ORR: People can understand an issue like women and children’s health. So the fact that the maternal mortality MDG is the slowest-moving goal is a travesty. Safe birthing and those first precious days and months of life are something that we know what to do, and yet we are still losing over 350,000 women a year – entirely preventable. Over eight million children a year – deaths entirely preventable. I don’t mind appealing to people to say: I hope you are as outraged as I am about this, and we have the solutions. This fall one of the key things we hope to achieve is to make specific MDG progress in areas where we’ve been stuck; maternal and child health is one of the areas. Take the slowest-moving MDGs and move them from the caboose of the train to be an engine of the train. If a woman is healthy and her children are healthy, that is a nucleus for a stable and prosperous family.
Now, the progress we are making on malaria has us on track to have a world free of death from malaria by 2015. If we just keep up the efforts that are underway today, we can get there by 2015. That is a revolution. Malaria is still today one of the biggest killers in the world. We need a totally mobilized civil society, north and south. We need totally mobilized private-sector interests coming together with government and international organizations. This is not something that government will do alone. In the U.S., the $10 insecticide-treated bed nets became something most Americans have heard of. They can make a difference. Those kinds of interventions – that’s stuff we can all understand. If we can do this on malaria, get on that kind of trajectory, and do the same for maternal and child health, it can have a huge echo effect for mobilizing the other MDGs.
REFLECTIONS: The “total elimination of poverty” – is that just a cruel exercise in wishful thinking, a false hope, or can it be a reachable goal in this century?
ORR: It is not a cruel exercise. It is quite the opposite, if we can define ourselves in the twenty-first century as a humanity that no longer accepts the conventional wisdom that the poor will always be with us. We can prove that though you may never get to zero, you can get on a trajectory where you actually drive the numbers down so dramatically, you move to a virtual zero. It is not just wishful thinking. It can work. We need to apply the lessons of MDG to the hardest cases – not just go for the easy wins or go just for the countries that are almost there, the ones that are well organized. If you are really going after the tough stuff, it’s amazing the momentum you can generate for the easier things. The clock won’t stop in 2015; we will have development challenges after that. We will have poverty to address after that. But if we can broaden the arc of progress that we have seen in some places, there is no reason to say we have to live with extreme poverty in the twenty-first century.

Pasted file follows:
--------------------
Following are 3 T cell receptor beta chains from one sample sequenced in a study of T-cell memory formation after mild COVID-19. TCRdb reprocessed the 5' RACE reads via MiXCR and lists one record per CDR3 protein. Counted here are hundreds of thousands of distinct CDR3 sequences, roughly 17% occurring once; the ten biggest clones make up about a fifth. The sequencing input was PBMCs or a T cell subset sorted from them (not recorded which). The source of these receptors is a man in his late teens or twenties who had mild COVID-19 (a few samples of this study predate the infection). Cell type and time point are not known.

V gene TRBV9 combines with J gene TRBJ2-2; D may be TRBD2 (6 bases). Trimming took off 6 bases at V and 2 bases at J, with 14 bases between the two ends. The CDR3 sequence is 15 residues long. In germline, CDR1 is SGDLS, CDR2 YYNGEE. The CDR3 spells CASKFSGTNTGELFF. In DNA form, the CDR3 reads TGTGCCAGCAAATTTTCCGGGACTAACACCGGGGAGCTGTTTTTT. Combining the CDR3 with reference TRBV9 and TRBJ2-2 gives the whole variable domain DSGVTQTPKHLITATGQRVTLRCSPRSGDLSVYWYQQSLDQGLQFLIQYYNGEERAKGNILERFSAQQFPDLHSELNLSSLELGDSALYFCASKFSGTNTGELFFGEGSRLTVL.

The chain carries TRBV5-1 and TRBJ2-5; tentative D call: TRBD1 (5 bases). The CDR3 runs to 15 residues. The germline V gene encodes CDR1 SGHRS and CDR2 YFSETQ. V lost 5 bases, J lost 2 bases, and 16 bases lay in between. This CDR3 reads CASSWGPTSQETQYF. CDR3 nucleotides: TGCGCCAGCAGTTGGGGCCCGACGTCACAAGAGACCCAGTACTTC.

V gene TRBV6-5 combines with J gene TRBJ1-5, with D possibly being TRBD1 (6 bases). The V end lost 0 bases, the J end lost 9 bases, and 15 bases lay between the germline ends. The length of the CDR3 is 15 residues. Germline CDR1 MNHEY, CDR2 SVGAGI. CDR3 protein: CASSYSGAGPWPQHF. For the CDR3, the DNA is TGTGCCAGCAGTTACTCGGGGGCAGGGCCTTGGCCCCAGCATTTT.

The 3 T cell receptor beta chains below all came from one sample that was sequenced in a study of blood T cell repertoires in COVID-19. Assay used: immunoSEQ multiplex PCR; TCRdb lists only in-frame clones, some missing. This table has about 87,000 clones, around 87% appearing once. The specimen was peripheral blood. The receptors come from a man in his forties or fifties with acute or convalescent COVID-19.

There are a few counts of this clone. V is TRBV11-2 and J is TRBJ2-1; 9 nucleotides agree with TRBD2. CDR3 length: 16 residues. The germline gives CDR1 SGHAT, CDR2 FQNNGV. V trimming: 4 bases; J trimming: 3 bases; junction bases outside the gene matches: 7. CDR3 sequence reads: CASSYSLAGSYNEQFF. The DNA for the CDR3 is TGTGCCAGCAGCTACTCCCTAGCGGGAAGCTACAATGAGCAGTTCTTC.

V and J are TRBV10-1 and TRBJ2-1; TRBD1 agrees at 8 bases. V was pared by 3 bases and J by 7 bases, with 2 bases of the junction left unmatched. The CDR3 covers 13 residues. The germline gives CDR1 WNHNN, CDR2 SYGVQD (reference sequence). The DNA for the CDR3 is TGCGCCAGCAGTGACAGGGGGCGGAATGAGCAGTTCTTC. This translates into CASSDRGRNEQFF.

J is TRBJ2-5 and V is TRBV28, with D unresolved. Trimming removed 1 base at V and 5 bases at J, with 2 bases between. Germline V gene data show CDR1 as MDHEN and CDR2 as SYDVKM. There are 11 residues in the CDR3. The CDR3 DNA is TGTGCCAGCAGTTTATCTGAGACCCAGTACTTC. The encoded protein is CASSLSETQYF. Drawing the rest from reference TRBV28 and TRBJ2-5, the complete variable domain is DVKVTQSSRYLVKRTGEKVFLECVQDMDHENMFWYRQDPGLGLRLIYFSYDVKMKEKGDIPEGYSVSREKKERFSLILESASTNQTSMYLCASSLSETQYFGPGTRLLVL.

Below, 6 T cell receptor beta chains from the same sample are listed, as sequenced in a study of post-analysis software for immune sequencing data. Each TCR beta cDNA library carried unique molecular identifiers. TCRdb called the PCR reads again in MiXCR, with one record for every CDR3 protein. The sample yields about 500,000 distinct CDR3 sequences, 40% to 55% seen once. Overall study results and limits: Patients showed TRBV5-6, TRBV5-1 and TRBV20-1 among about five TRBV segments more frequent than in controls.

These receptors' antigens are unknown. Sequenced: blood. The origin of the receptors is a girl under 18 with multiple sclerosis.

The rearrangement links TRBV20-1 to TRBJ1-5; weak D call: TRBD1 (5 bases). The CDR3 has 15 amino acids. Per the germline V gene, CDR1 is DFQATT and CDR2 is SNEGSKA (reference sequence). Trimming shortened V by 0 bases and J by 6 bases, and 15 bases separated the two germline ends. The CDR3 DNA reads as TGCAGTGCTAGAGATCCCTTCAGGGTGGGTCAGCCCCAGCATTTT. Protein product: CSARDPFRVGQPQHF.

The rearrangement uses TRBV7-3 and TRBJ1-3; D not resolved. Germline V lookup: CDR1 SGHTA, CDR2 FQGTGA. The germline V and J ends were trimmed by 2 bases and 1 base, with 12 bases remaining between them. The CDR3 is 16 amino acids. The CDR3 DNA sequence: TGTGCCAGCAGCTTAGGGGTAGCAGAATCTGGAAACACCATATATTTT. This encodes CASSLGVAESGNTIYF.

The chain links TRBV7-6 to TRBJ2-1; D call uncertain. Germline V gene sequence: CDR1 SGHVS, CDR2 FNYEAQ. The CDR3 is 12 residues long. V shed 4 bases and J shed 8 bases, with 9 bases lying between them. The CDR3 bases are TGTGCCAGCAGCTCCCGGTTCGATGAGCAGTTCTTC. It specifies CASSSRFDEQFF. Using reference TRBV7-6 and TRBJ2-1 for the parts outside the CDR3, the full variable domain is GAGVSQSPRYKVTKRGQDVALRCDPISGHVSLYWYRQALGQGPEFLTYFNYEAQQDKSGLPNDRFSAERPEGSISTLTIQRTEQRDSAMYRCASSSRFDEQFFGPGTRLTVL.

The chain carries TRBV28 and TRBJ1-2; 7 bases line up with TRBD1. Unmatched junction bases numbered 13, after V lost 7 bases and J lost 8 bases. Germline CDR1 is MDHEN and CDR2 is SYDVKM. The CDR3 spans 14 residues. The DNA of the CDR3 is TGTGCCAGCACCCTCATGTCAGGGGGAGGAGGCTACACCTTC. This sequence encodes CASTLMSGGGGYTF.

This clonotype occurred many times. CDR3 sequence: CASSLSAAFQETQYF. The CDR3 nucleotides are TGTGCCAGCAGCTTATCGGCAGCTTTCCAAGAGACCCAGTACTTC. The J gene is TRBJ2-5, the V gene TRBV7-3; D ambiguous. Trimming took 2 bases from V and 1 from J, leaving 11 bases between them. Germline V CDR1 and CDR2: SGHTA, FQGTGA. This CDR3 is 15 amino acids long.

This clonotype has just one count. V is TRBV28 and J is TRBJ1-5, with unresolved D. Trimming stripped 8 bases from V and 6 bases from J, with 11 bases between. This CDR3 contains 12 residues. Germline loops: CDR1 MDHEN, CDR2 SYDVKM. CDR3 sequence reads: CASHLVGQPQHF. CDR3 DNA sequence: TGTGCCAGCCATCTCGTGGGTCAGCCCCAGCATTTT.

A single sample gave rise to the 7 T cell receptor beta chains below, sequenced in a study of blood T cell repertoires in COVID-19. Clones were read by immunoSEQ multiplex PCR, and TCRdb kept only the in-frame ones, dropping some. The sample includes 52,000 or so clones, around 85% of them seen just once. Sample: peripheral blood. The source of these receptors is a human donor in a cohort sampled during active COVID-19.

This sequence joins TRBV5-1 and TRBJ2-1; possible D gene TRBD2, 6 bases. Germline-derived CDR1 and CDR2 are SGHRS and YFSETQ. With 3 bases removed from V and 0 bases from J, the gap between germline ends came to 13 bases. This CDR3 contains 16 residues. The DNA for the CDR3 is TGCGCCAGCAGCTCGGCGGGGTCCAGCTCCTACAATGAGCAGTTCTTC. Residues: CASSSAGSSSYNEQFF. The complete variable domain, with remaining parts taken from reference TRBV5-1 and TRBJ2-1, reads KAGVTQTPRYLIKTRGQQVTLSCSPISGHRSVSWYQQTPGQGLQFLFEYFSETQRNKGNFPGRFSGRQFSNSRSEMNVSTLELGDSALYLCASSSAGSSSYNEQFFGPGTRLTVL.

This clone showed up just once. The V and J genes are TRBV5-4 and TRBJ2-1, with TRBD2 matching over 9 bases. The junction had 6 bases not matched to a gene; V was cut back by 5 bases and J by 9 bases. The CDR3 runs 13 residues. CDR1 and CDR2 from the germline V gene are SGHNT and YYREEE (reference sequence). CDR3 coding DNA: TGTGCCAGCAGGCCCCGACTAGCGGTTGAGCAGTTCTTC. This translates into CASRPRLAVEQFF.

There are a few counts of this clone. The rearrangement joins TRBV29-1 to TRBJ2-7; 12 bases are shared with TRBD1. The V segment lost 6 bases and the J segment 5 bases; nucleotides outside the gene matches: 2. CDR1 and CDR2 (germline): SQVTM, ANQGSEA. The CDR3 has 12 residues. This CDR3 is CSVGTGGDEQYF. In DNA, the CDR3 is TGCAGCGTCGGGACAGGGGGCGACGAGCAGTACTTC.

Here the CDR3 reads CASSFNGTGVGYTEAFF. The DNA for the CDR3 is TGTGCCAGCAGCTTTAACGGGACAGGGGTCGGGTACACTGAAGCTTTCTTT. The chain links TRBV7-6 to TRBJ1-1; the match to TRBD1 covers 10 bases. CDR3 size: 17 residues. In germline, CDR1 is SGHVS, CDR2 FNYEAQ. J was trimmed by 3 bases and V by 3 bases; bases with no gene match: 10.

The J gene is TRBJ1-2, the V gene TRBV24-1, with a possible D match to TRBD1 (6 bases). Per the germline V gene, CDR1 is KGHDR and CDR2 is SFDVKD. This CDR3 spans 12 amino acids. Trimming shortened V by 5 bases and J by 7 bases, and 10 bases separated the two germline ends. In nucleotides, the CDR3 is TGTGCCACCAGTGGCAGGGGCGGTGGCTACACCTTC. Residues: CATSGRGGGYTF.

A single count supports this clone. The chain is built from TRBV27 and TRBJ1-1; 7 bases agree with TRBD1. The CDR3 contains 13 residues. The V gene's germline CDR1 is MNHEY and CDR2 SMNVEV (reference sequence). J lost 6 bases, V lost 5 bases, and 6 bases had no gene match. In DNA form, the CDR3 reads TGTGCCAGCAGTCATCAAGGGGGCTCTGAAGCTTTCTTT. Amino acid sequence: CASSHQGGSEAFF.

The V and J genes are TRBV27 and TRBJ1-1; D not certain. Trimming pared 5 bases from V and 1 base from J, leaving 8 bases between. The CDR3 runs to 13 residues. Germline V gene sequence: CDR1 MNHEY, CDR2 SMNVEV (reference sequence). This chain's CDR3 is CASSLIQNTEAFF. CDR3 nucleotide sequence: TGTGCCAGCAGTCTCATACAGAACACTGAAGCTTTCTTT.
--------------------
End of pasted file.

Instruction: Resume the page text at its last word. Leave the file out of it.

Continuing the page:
REFLECTIONS: Assembling this particular Reflections issue, we know the very word poverty can evoke frustration, defeatism, guilt. What would you say to people of good will who want to help despite the despairing persistence of poverty?
ORR: People have to follow their passions. Rather than trying to solve all the world’s problems, try to identify a cause, a place, a person, a family, something that speaks to you, and try to sustain the effort in that area. I know people who started out making contributions of $100 for ten bed nets, then later became deeply involved in the development project of recipient countries, people, and villages. A human connection has to be made. With the internet today, you can see the results of your work. There are some very innovative efforts using modern technology, linking people in Iowa to the remotest forest region of Africa. If you can do that, there’s no reason in today’s world why you have to remain distant from this. I have found if you can feed your own passion, you will go deeper and deeper, and successes will follow from there. There is nothing like momentum.
And I would say our biggest champions are people under thirty, and that is exciting! If you can excite people under thirty about the future of their planet, through a human lens, through a person or community – for instance, my daughter’s school is linked to a community in Uganda. I am not sure that that was really possible before. Also, at the time of the Haiti earthquake, my daughter came home and said her school was organizing a relief effort. I thought they are going to be putting their pennies in a jug. But they organized the whole school and families around it. There is connectiveness now in today’s world. We don’t have to let ourselves be isolated.
REFLECTIONS: You mention momentum–is there an MDG team sketching out a plan of action after 2015?
ORR: We are the first to say: we aren’t going to stop at 2015. But right now we are organized for the big push in the next five years and a retooled MDG effort, then we can adjust as we get into the final period here for what happens after. I think it’s an open question under what auspices and what lessons we draw from this. But one lesson of the first ten years is: national action, organization on a national level, make a big difference, and there is a need for international assistance, and public and private partnerships are growing, and where they grow they make a difference.
REFLECTIONS: What gives you hope that people can be moved to action?
ORR: One of the most encouraging things I have seen in years of working with my fellow Americans, mobilizing support for the MDGs and internationalism generally is this: when people are activated they tend not to go back. Once you’ve reached out and touch the world, it touches you back and you don’t slide back. I think we all have to make a concerted effort to get those initial touches. No one is beyond reach in this country. Poor people in this country can make a difference for poverty here and abroad. Some of the partnerships of people – poor people in this country talking to poor people in other countries – can now be done pretty easily, and they actually change lives. A lot of people find it very powerful to talk with empowered poor people from other places. Those kinds of connections – human-to-human, community-to-community – help create the virtuous cycle that is needed to get us to the finish line.
Trying to address poverty can be so draining. Addressing human rights abuses can suck the life-blood out of you. But all you need to do is meet a real champion, someone who stood up and defeated their circumstances, and you will never forget that. You will be fed by that.